Sadism that lurks beneath

Sadism that lurks beneath

Sadism that lurks beneath
I was horrified by the image of the poor dog, printed in Arab News last Sunday, being run over by two Saudi young men, the little creature lifting its head and its eyes asking “why are you doing this?” The cruelty and sadism was extreme: To run the dog over repeatedly 10 times, while filming the whole thing with a cellphone was a sickening and repugnant act worthy of the worst psychopaths that like to torture their prey and watch them die a slow and agonizing death.
Thankfully the two culprits were stupid enough not to cover up the license plate of their vehicle used in the dastardly deed, and when they proudly shared the video of their wretched deed online through social media, the police were able to track them down relatively easily. They have now been convicted of brutally torturing and killing the dog and could face up to five years in jail or a fine of SR500,000, which is in line with a Saudi law and the unified code of merciful treatment of animals adopted by all Gulf countries, according to Jabir Al-Shehri of the Ministry of Agriculture.
I think they should get both the jail term and the fine. What they did is inexcusable. It is basic human decency not to torture and kill domesticated animals that are not a threat to us and do us no harm. And according to several Hadiths, Prophet Muhammad (peace be upon him) said that God rewards acts of charity to animals: “Yes, there is a reward for acts of charity to every beast alive.” (Narrated by Abu Huraira, Bukhari, 3:322)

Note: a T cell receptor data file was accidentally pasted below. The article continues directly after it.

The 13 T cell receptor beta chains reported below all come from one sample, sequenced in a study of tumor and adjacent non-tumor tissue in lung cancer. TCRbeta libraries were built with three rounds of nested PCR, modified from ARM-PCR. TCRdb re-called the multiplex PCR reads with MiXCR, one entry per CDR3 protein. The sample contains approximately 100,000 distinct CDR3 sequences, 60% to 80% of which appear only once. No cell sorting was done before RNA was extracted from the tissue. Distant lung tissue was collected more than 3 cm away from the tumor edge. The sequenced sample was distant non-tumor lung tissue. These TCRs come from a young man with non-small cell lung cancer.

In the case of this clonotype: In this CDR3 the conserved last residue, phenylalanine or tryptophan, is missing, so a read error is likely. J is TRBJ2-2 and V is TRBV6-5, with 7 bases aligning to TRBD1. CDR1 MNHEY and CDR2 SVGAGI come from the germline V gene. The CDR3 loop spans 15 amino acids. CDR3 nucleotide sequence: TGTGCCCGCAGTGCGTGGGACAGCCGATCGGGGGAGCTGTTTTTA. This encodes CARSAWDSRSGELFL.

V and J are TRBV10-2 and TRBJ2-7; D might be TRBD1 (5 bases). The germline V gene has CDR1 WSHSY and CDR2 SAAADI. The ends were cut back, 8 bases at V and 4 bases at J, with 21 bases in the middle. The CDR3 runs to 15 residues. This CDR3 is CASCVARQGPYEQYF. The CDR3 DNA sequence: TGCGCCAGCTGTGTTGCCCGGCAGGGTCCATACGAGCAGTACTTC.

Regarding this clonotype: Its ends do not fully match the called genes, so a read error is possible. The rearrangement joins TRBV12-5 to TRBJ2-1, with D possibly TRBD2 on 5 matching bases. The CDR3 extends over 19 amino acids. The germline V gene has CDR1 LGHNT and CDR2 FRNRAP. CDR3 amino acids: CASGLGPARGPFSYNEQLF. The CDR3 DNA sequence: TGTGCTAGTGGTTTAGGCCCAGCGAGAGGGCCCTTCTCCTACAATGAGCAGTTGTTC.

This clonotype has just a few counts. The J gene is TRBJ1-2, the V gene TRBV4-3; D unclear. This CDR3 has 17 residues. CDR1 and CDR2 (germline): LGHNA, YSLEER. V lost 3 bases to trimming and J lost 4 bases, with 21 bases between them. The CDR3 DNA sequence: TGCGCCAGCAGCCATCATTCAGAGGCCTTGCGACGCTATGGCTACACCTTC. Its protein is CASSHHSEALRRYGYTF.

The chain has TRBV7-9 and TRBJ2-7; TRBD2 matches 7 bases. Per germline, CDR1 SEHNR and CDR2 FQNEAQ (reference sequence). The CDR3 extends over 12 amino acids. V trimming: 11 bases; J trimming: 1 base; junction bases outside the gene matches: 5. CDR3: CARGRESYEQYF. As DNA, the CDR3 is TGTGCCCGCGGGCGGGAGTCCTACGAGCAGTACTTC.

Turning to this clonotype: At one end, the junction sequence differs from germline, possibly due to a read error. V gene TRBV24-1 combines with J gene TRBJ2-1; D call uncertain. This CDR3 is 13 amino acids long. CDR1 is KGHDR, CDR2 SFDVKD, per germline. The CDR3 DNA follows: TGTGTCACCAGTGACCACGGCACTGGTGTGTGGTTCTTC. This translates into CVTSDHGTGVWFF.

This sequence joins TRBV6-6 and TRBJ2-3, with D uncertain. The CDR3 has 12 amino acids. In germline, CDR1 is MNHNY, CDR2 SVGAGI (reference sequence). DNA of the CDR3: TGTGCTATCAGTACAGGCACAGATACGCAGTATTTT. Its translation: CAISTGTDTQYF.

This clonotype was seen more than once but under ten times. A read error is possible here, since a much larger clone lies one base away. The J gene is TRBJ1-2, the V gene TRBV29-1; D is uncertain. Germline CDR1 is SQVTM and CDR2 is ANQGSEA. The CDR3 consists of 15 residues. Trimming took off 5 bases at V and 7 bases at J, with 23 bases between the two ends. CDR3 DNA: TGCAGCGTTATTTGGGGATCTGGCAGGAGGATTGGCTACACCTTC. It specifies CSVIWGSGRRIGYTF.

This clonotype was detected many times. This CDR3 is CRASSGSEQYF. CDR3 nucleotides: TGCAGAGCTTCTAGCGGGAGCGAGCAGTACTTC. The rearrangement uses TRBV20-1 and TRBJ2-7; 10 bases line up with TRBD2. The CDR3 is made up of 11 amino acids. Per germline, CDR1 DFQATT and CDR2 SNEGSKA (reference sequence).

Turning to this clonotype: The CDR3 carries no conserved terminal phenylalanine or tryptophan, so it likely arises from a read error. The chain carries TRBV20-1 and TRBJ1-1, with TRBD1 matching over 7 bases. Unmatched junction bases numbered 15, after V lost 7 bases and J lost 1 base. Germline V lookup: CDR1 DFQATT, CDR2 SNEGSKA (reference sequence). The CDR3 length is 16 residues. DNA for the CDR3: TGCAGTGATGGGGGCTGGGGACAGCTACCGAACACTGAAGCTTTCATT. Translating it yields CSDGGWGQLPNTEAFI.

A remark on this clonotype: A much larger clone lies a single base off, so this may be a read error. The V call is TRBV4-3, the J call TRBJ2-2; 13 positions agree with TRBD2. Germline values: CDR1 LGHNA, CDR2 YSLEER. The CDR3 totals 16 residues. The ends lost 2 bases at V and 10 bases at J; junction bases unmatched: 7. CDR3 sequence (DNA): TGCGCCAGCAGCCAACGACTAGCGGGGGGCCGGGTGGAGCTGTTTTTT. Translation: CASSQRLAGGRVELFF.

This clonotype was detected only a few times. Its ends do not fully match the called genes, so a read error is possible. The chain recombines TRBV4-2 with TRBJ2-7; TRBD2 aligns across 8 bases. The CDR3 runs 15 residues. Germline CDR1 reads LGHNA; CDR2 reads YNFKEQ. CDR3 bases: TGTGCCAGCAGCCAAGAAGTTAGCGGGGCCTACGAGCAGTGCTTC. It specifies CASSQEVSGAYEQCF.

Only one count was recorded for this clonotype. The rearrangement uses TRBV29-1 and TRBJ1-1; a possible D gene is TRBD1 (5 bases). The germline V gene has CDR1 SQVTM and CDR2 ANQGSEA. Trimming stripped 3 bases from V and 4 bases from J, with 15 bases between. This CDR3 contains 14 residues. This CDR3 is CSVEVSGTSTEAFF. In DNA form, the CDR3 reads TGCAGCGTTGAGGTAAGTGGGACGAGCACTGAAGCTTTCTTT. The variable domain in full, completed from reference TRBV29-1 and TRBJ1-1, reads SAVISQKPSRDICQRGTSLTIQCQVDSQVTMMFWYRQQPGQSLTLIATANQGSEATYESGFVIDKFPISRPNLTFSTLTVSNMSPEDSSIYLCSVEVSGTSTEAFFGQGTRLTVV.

I think the judge in this case should also question the parents of these young men and ask how they brought up such little monsters. I’m not saying that the parents bear all of the blame, far from it, but absent parents are often to blame for producing spoiled and maladjusted children who grow up with warped minds and attitudes.
Unfortunately, as one reader rightly pointed out, we often see young Saudi boys kicking and throwing stones at stray cats and dogs in the streets of our cities, and for the most part nobody says anything to them. Some think it’s funny and cute, while others just shrug it off as boys being boys.
The problem is that the majority will outgrow this violent and nasty behavior soon enough, while a minority will not, growing up and graduating to hitting their maids and eventually their wives. Sadly that is what happens when a tough stance is not taken from an early stage against violence directed at innocent and defenseless beings. The dog being run over was helpless and no match to the SUV that must have weighed at least two tons!
In fact, the whole topic of violence against weaker beings should be tackled in the Saudi school curriculum and include sections on animal cruelty, violence against maids and domestic violence directed at elderly parents and wives.
This has been a taboo subject for too long in Saudi society, but with so much frustration and resentment bubbling below the surface in our society because of economic worries, we cannot allow these fears to be expressed in violence against anyone, and especially not defenseless dogs, children and women. Violence is never an acceptable way of venting our anger and frustrations. We are better than psychopaths and need to talk about this as a nation before things can improve.

The writer is a Saudi journalist based in Brazil.
Disclaimer: Views expressed by writers in this section are their own and do not necessarily reflect Arab News' point of view